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Budget 2024: Introducing the British ISA

The Chancellor today announced the introduction of the widely rumoured “British ISA” in the budget, representing and additional £5,000 allowance available to be invested in the UK stock market, which alongside reforms to pension legislation is an attempt to promote investment in the UK market has been starved of international capital in recent years.

This, in-turn, has produced disappointing returns, which in turn drives away more capital as fund managers are forced to focused on short-term “returns” regardless of fundamentals. Reversing this trend is seen as important to increase the attractiveness of UK capital markets and, in-turn provide a virtuous positive circle of improved returns attracting more capital.

This policy can also be justified as, historically, UK equities appear to represent very good value on current and expected profits (and other metrics) and, assuming any kind of return to average would actually represent a good long-term entry point (and we have been informed significant international investors also believe this).

With regard to the mechanics of the “British ISA” there are immediately a number of questions that we will need to see addressed to understand its efficacy in really helping spur effective investment in UK plc and issues around administration.

  • For instance many UK focused funds are allowed, under Investment Association rules, to invest a proportion of assets outside of the UK, while still being a “UK Equity” fund and allowing funds with such a broad mandate within the new allowance would seem sub-optimal. Addressing this would however limit the vehicles available to investors, probably focusing them towards mid-to-small cap funds.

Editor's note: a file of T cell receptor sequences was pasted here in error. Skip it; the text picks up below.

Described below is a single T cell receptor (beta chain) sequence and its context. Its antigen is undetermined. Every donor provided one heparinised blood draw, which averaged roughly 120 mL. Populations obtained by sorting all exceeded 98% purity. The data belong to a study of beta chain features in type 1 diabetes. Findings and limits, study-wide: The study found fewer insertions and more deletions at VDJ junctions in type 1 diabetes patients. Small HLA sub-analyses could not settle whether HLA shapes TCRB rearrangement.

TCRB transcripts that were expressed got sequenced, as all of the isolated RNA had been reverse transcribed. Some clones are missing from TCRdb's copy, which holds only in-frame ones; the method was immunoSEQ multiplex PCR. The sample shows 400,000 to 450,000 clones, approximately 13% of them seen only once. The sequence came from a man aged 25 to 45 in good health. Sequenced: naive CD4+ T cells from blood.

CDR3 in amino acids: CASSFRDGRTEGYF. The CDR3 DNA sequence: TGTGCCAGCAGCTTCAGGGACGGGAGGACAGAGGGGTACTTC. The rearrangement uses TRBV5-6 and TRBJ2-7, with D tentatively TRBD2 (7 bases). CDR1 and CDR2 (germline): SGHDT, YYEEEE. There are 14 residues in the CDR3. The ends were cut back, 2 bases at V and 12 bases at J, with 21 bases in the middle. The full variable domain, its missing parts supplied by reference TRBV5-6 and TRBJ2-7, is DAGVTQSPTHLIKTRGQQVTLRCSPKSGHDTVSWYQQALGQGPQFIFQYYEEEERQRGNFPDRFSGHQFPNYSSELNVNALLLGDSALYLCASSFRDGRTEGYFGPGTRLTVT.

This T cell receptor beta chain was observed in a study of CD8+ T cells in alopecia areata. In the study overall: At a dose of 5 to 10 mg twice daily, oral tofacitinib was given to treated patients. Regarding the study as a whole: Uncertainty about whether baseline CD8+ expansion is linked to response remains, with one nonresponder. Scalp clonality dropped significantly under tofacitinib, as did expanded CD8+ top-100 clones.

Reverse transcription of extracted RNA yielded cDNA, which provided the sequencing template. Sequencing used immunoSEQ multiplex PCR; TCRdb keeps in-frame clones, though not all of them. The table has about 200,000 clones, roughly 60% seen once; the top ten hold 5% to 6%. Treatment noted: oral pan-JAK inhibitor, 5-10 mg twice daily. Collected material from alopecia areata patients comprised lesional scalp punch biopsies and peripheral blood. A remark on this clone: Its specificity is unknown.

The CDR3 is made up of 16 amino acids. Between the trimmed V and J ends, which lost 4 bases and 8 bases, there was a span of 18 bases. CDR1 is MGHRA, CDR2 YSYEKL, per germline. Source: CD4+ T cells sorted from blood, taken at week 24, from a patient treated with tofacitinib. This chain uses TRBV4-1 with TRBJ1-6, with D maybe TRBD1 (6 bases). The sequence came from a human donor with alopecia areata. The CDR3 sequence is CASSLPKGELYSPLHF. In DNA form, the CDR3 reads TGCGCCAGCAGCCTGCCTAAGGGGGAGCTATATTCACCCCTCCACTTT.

• Another point to address is the fact that many of the UKs larger listed companies derive much of their profit from overseas operations, and while this makes them look excellent value against overseas peers (due to the low valuations that afflict the UK market) these are hardly the companies that provide the best growth opportunities, or that are starved of capital.
  • Hence we would suggest that a nuanced approach to which funds/equities are eligible, although this will inevitably add a layer of managing/reporting complexity that we are already pondering.

Until we see more on the proposal it is difficult to comment either on the “British ISA” efficacy in achieving its goals, or its attraction to mainstream investors, although we applaud the concept of supporting UK plc which genuinely is suffering a capital shortfall relative to other markets and does appear to represent good fundamental value compared to many peers.

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